Oleksandr Fisun (V.N. Karazin Kharkiv National University) argues that the volume is “an important contribution to the understanding of the dynamics and trajectories of post-communism,” and “is especially important for the comparative analysis of similar political–economic regimes of the world in general, and causes of their breakdown or persistence under internal and external shocks in particular.”
Andrey Ryabov (Institute of World Economy and International Relations, Moscow) thinks that the book is “a breakthrough in the studies of post-communist transformations,” and “it logically follows that the scientific language designed to understand liberal democracies and the transformation of authoritarianisms into liberal democracies is unsuitable for the study of post-communist regimes.”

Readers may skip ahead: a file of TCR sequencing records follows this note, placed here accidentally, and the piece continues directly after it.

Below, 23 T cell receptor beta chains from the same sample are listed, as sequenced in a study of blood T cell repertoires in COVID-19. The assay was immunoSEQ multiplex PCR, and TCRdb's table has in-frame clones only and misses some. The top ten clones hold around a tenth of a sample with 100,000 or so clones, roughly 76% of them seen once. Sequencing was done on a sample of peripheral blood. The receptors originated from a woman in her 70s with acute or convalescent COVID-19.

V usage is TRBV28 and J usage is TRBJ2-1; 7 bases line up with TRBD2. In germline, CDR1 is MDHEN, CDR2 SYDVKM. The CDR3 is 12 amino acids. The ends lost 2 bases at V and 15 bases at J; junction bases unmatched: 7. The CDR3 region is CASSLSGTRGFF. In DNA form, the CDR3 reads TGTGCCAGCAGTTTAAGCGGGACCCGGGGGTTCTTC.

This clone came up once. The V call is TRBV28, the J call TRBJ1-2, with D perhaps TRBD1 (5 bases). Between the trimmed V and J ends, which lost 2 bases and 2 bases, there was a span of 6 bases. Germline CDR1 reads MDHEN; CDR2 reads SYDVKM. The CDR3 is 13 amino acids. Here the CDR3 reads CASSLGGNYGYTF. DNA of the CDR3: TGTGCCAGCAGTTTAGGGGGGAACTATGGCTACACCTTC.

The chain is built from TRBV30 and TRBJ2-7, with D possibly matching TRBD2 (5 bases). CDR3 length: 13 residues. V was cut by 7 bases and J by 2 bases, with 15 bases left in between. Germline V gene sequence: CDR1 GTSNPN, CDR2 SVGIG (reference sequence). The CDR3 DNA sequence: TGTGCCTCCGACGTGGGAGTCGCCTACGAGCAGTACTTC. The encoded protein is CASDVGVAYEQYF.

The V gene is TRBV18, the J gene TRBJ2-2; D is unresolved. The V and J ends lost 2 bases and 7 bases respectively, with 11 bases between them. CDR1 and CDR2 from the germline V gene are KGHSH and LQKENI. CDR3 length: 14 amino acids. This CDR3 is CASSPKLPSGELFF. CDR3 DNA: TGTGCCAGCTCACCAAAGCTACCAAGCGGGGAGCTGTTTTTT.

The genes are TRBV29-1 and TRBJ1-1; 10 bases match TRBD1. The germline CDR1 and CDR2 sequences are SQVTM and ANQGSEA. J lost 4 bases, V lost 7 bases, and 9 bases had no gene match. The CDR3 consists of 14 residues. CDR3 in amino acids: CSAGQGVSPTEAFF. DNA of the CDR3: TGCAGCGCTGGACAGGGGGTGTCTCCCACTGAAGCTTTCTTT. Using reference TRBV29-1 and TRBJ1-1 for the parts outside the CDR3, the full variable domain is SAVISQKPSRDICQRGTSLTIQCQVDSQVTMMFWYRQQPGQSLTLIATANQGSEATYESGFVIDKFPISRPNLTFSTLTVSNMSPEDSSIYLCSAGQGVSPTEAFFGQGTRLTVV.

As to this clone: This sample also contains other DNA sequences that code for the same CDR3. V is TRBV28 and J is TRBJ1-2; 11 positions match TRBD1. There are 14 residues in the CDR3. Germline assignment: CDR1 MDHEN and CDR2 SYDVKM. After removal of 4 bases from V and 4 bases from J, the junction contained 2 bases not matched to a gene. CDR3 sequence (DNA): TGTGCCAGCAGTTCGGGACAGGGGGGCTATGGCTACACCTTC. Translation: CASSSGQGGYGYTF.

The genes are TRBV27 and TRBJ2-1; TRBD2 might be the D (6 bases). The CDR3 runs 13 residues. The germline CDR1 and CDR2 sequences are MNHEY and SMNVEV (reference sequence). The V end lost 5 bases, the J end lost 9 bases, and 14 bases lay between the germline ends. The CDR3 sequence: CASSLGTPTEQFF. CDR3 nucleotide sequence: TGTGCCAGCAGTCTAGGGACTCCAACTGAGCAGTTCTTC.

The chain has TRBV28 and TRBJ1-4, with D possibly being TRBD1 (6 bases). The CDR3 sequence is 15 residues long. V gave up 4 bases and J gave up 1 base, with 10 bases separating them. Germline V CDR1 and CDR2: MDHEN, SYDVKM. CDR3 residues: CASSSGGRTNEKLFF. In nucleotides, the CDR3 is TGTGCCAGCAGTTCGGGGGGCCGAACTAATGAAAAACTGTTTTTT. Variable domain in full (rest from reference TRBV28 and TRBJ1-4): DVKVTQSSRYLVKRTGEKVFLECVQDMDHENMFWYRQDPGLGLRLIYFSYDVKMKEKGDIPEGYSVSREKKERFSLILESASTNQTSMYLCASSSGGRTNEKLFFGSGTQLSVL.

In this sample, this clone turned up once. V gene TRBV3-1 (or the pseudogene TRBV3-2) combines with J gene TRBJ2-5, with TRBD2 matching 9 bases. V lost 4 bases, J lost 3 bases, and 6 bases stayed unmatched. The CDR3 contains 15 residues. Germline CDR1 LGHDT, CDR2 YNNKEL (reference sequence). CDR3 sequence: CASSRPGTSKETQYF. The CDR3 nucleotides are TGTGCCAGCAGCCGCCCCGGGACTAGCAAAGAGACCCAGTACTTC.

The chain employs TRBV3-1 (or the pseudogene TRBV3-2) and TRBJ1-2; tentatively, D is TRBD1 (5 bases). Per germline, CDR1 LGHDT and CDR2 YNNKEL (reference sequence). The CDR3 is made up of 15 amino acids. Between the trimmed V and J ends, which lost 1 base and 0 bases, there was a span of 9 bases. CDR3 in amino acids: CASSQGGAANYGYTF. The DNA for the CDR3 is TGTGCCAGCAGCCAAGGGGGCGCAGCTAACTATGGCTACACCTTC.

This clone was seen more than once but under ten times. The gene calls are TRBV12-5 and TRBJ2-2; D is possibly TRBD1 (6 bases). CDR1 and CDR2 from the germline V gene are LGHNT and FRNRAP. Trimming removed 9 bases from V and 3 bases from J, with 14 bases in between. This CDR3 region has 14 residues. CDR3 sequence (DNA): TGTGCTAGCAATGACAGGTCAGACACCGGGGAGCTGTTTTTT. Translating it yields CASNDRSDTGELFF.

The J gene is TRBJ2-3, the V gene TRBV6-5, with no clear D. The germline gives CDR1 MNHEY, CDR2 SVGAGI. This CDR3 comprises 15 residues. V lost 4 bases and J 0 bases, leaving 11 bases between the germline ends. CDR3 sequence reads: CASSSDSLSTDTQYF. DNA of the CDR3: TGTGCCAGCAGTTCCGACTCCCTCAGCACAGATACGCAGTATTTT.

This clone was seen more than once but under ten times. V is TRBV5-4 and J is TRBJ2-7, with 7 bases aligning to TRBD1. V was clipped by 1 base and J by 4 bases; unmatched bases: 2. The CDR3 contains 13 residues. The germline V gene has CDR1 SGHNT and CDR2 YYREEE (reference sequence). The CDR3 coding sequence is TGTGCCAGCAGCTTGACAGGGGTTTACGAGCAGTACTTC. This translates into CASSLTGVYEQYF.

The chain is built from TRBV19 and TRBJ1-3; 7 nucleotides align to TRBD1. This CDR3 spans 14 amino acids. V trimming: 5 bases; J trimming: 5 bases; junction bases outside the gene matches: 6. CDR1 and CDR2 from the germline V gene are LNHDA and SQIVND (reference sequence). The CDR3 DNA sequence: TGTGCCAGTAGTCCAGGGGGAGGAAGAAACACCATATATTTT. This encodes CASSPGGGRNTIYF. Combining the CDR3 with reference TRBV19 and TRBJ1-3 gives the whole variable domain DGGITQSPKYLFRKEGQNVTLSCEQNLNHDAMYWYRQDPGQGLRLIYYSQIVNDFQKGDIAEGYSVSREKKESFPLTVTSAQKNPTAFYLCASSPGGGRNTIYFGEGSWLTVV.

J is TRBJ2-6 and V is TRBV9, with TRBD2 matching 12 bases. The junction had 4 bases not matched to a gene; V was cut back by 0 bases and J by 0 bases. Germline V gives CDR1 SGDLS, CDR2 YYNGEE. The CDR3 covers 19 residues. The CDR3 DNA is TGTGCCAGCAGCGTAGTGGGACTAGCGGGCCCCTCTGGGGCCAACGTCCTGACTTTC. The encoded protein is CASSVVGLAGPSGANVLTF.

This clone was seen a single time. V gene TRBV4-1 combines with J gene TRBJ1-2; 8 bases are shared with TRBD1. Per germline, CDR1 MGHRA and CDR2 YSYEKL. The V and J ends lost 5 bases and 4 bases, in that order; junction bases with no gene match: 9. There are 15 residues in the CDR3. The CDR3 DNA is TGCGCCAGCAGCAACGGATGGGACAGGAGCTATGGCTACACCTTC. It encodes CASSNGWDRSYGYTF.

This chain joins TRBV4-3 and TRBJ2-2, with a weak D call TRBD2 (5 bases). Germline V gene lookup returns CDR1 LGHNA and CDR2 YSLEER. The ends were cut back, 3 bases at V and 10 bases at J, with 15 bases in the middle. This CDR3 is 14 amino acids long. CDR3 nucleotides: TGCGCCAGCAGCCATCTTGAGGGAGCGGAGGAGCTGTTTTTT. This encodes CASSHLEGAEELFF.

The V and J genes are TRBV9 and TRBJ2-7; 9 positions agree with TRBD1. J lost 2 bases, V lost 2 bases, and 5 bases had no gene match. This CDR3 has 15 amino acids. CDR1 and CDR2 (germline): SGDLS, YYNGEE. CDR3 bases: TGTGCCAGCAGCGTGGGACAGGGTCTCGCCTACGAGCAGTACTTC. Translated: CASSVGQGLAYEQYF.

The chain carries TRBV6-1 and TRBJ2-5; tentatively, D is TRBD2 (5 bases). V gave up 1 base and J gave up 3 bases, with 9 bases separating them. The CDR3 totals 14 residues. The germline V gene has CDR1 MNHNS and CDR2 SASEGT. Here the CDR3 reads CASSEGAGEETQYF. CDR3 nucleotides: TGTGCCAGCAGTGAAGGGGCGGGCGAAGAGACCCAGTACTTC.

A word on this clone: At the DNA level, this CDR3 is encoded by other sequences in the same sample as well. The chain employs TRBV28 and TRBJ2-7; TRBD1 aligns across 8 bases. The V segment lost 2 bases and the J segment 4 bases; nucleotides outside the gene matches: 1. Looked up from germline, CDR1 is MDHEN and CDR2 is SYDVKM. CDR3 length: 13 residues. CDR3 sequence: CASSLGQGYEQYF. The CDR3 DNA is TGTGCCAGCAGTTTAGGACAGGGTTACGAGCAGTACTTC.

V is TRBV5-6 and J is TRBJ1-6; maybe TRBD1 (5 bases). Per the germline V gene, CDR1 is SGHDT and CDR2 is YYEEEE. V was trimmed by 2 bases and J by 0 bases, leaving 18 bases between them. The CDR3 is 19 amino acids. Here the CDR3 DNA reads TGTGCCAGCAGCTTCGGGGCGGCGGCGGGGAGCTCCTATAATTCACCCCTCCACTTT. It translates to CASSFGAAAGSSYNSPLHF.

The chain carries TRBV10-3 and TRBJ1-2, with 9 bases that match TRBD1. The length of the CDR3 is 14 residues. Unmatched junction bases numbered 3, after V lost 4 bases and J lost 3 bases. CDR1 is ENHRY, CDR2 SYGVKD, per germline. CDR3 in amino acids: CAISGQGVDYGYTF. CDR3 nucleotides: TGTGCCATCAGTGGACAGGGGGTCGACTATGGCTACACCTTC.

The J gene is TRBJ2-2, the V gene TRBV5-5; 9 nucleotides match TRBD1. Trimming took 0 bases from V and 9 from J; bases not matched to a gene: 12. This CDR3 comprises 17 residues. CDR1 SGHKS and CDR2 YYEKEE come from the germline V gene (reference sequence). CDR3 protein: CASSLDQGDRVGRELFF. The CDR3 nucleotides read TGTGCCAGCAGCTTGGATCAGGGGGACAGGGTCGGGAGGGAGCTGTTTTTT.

Sonja Avlijas (University of Belgrade) writes that the “book’s analysis of mechanisms through which political and economic power interact in these places makes it read like an entertaining political–economic crime novel. This is an important asset, given the book’s substantial volume,” and “ it will be a point of reference that social scientists will be coming back to and exploring for years to come.”
Julia Kiraly (International Business School, Budapest) argues that “we are offered a refined interpretation of one of Magyar’s most important descriptive concepts, the ‘mafia state’. It is clearly detached from day-to-day criminality and attached to the principle of elite interest, appropriation of the state and systemic corruption organized by the state.”
Read the full reviews here.